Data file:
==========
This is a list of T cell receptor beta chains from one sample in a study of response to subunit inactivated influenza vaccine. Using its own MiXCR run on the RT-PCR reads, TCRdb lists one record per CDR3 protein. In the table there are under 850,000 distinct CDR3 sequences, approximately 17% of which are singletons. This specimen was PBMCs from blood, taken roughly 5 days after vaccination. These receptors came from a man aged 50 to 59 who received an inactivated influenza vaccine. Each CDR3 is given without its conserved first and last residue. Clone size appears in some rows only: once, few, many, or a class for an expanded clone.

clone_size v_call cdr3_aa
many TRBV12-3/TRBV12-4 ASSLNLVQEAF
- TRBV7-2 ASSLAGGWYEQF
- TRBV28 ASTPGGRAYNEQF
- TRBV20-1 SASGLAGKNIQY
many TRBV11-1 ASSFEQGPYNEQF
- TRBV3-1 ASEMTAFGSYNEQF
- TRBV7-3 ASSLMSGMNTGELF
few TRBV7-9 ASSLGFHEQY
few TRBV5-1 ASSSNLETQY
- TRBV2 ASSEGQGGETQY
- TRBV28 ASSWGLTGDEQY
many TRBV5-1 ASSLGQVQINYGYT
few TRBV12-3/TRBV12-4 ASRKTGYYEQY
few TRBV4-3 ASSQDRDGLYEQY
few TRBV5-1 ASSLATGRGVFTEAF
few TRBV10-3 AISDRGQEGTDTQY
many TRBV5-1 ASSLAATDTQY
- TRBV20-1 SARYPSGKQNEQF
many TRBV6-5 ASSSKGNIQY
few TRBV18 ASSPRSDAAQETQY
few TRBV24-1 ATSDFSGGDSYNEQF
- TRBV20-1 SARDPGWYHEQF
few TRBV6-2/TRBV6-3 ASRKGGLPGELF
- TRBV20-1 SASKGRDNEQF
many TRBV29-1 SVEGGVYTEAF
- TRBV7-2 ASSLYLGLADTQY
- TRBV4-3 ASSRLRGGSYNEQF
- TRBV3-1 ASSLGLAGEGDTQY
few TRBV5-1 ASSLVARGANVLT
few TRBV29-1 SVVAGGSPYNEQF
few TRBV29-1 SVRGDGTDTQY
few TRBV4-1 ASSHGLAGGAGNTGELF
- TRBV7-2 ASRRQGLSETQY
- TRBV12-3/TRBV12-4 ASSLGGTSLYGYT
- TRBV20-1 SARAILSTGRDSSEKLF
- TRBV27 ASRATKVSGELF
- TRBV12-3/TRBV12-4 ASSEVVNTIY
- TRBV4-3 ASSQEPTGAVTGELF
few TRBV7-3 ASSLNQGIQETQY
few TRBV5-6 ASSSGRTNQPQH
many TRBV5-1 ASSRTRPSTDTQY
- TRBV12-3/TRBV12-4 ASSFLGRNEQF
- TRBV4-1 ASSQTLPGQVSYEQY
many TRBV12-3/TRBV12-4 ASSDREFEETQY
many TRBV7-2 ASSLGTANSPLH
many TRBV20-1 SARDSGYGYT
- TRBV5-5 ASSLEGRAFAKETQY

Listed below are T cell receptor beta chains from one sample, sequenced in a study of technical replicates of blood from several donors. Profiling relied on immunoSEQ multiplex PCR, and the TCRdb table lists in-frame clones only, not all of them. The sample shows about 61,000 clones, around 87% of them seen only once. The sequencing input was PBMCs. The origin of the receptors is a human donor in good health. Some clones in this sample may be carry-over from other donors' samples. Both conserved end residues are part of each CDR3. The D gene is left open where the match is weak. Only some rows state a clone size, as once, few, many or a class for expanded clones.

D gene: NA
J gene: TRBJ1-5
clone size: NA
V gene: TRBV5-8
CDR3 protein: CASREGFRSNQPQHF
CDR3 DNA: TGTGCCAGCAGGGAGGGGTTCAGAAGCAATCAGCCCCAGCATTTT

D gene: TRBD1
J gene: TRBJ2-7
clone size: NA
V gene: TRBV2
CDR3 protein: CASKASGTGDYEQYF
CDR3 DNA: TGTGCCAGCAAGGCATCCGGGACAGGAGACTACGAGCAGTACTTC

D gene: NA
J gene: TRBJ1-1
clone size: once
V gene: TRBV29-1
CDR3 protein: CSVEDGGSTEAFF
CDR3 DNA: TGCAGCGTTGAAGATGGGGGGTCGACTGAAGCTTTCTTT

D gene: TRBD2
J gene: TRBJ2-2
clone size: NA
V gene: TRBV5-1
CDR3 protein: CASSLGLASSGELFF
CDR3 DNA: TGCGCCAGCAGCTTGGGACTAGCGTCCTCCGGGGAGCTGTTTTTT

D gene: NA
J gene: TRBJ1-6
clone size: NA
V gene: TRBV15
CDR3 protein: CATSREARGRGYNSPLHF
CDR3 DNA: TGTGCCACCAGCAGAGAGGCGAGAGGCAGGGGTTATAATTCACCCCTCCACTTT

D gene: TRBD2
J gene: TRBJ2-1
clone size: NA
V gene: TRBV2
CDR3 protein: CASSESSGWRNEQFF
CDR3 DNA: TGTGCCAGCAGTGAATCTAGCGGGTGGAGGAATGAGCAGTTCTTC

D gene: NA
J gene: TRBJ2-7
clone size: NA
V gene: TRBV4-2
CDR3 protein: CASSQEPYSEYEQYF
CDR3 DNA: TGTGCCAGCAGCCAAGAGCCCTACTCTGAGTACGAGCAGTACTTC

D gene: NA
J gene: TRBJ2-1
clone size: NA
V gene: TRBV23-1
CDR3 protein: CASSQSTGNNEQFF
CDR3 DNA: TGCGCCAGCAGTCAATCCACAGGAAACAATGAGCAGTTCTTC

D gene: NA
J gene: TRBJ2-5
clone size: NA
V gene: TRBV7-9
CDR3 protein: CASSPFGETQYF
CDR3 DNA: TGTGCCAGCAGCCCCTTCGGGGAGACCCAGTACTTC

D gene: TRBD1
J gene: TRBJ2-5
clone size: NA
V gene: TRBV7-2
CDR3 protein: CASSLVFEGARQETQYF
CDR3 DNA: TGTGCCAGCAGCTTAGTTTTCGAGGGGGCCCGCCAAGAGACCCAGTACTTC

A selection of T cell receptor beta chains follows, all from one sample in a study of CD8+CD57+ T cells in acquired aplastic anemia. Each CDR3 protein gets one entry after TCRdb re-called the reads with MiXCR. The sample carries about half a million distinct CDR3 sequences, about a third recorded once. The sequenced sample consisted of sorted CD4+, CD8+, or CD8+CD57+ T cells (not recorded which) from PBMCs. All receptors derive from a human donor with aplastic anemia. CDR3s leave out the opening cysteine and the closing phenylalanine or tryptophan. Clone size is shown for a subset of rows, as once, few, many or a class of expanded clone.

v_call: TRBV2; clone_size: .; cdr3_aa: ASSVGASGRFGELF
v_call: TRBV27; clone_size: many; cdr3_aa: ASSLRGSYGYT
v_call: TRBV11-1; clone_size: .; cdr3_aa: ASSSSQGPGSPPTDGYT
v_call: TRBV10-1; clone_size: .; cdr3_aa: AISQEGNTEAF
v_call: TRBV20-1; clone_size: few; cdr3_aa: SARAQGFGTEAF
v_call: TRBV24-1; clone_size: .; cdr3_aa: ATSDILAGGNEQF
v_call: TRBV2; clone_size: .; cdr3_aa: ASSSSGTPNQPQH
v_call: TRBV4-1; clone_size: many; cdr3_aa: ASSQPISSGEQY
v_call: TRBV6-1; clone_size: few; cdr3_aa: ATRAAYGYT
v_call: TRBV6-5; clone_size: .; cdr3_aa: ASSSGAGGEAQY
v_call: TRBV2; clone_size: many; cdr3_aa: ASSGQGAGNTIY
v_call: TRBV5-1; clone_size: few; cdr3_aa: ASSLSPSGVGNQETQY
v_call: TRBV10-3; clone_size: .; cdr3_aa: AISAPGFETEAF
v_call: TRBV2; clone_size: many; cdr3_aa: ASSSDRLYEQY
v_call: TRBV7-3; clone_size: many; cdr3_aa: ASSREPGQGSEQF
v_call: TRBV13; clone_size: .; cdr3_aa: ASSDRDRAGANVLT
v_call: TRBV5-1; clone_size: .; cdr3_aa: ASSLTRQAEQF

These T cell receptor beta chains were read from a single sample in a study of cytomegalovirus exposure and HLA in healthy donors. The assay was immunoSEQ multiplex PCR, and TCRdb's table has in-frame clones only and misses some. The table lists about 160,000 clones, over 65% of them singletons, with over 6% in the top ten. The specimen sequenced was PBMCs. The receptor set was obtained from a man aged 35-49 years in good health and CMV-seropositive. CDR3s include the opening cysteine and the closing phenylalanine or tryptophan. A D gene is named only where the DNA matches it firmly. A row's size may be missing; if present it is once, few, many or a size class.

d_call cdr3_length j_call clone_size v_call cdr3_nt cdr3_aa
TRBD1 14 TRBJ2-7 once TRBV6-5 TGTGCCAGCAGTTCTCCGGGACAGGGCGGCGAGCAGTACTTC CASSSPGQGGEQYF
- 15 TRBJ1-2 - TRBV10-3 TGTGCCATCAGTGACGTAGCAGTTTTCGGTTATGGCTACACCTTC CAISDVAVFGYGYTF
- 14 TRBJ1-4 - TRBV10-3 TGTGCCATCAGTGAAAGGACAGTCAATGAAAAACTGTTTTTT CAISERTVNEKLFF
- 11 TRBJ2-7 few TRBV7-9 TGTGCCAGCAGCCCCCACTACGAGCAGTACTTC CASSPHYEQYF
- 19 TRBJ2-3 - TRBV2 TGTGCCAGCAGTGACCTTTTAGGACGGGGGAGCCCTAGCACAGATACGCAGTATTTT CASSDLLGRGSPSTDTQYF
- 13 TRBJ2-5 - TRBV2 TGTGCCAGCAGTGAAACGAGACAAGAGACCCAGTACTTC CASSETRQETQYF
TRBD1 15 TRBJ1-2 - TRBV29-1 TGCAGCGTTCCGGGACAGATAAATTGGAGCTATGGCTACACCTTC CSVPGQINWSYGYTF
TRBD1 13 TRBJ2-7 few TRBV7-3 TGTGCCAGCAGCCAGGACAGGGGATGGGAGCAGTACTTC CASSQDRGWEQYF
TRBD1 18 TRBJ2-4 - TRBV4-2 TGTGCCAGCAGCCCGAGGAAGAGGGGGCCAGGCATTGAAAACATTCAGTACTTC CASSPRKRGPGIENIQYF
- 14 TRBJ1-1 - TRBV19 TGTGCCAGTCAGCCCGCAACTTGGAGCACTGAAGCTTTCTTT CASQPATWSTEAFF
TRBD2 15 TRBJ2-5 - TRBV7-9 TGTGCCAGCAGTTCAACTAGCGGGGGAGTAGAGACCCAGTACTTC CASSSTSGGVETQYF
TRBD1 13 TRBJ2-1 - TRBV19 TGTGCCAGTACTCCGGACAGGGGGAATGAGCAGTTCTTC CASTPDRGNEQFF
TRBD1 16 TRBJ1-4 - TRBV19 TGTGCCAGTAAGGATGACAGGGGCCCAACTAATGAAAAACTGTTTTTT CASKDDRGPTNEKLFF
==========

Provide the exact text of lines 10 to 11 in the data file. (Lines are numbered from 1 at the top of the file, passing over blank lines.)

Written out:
few TRBV7-9 ASSLGFHEQY
few TRBV5-1 ASSSNLETQY